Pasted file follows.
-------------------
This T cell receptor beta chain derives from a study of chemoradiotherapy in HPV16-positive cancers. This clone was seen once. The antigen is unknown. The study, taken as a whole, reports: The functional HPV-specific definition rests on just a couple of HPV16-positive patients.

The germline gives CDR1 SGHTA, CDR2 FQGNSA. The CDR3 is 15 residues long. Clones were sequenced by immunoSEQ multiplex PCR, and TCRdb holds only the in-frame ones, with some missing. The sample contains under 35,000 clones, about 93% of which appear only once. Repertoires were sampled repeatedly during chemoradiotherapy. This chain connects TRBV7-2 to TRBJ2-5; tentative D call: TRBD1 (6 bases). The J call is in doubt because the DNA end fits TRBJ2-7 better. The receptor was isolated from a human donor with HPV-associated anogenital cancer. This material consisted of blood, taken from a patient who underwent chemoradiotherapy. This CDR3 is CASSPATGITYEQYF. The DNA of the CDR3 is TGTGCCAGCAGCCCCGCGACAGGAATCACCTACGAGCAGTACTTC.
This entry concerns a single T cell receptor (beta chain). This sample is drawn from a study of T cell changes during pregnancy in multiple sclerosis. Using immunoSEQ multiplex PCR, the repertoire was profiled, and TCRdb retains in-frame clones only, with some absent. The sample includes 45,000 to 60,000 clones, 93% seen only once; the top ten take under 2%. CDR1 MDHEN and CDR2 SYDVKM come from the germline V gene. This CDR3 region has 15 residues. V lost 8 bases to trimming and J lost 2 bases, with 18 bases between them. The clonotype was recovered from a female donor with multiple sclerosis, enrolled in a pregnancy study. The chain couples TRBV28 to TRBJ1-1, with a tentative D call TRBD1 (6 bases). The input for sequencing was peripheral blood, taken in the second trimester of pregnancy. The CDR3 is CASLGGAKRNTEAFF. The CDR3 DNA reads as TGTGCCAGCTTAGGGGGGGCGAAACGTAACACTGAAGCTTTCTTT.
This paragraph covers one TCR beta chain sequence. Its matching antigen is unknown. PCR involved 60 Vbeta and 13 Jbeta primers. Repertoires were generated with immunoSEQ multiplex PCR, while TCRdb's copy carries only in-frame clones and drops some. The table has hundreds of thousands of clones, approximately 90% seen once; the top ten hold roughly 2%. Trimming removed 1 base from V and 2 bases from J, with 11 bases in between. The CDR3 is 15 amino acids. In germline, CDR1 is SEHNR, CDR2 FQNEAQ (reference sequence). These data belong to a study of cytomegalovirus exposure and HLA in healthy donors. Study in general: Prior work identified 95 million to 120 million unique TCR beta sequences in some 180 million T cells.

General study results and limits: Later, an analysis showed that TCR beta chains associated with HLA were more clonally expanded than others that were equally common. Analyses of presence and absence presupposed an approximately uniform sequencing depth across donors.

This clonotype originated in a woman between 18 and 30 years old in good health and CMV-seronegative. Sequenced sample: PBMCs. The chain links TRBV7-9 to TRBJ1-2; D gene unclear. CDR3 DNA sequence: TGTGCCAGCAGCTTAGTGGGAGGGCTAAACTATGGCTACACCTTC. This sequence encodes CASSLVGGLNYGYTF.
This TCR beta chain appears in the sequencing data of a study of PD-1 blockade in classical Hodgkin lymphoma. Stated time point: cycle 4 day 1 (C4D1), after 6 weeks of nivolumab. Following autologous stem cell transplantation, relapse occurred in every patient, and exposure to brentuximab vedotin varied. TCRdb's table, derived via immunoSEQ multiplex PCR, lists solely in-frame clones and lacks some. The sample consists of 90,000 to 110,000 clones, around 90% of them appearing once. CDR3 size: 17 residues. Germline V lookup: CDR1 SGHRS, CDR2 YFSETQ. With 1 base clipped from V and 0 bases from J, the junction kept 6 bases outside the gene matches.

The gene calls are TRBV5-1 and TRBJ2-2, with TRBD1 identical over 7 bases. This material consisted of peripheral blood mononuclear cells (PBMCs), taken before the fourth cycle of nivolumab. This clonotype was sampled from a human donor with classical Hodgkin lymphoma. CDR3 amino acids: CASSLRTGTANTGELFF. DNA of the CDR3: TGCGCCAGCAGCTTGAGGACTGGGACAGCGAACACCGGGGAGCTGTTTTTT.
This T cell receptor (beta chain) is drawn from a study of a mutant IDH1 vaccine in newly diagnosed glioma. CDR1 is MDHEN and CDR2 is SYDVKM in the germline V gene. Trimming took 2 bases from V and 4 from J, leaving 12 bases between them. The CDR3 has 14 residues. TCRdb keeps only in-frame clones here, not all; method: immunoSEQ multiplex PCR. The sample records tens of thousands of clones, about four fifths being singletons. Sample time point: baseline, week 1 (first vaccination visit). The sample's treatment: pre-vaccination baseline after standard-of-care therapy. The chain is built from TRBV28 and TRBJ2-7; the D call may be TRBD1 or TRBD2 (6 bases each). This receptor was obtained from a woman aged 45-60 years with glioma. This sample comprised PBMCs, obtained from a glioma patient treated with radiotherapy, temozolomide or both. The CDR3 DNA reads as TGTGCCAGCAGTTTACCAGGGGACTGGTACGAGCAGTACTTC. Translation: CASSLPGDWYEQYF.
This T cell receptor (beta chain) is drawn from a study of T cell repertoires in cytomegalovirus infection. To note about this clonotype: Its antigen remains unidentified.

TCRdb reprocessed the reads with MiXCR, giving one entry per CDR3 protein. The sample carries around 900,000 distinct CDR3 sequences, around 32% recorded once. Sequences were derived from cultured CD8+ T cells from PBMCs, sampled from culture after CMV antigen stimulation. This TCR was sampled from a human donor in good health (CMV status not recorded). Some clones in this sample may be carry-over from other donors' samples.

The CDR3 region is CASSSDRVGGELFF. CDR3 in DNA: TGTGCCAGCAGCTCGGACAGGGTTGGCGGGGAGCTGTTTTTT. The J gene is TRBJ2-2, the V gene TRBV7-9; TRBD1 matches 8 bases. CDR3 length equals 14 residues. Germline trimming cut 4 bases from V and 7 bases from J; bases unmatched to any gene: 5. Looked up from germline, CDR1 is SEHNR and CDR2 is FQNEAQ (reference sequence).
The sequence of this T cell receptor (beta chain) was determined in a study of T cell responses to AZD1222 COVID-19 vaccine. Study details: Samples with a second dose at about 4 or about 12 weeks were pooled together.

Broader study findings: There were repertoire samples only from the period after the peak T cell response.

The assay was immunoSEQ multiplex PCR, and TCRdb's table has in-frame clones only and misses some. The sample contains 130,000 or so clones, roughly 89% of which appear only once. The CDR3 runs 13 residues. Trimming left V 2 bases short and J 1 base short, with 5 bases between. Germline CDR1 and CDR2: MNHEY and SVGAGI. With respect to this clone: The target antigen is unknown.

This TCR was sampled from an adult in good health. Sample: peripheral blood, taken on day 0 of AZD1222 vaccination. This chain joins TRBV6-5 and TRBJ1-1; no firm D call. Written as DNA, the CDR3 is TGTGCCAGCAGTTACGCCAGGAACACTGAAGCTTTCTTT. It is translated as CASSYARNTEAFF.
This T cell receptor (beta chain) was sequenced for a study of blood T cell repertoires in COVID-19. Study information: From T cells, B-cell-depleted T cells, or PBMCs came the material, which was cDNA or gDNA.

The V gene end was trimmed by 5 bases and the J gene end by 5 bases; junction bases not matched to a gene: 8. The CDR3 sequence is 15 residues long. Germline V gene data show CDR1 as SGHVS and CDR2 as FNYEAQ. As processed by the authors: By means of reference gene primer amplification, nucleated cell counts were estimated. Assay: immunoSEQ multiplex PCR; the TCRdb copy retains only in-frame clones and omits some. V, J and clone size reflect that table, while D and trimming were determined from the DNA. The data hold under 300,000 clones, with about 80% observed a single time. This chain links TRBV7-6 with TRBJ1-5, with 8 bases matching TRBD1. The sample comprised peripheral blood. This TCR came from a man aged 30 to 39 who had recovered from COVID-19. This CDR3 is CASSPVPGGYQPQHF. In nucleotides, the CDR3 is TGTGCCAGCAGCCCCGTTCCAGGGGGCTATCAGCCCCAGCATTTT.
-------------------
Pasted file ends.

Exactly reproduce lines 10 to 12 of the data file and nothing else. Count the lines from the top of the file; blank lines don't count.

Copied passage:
This T cell receptor (beta chain) is drawn from a study of T cell repertoires in cytomegalovirus infection. To note about this clonotype: Its antigen remains unidentified.

TCRdb reprocessed the reads with MiXCR, giving one entry per CDR3 protein. The sample carries around 900,000 distinct CDR3 sequences, around 32% recorded once. Sequences were derived from cultured CD8+ T cells from PBMCs, sampled from culture after CMV antigen stimulation. This TCR was sampled from a human donor in good health (CMV status not recorded). Some clones in this sample may be carry-over from other donors' samples.

The CDR3 region is CASSSDRVGGELFF. CDR3 in DNA: TGTGCCAGCAGCTCGGACAGGGTTGGCGGGGAGCTGTTTTTT. The J gene is TRBJ2-2, the V gene TRBV7-9; TRBD1 matches 8 bases. CDR3 length equals 14 residues. Germline trimming cut 4 bases from V and 7 bases from J; bases unmatched to any gene: 5. Looked up from germline, CDR1 is SEHNR and CDR2 is FQNEAQ (reference sequence).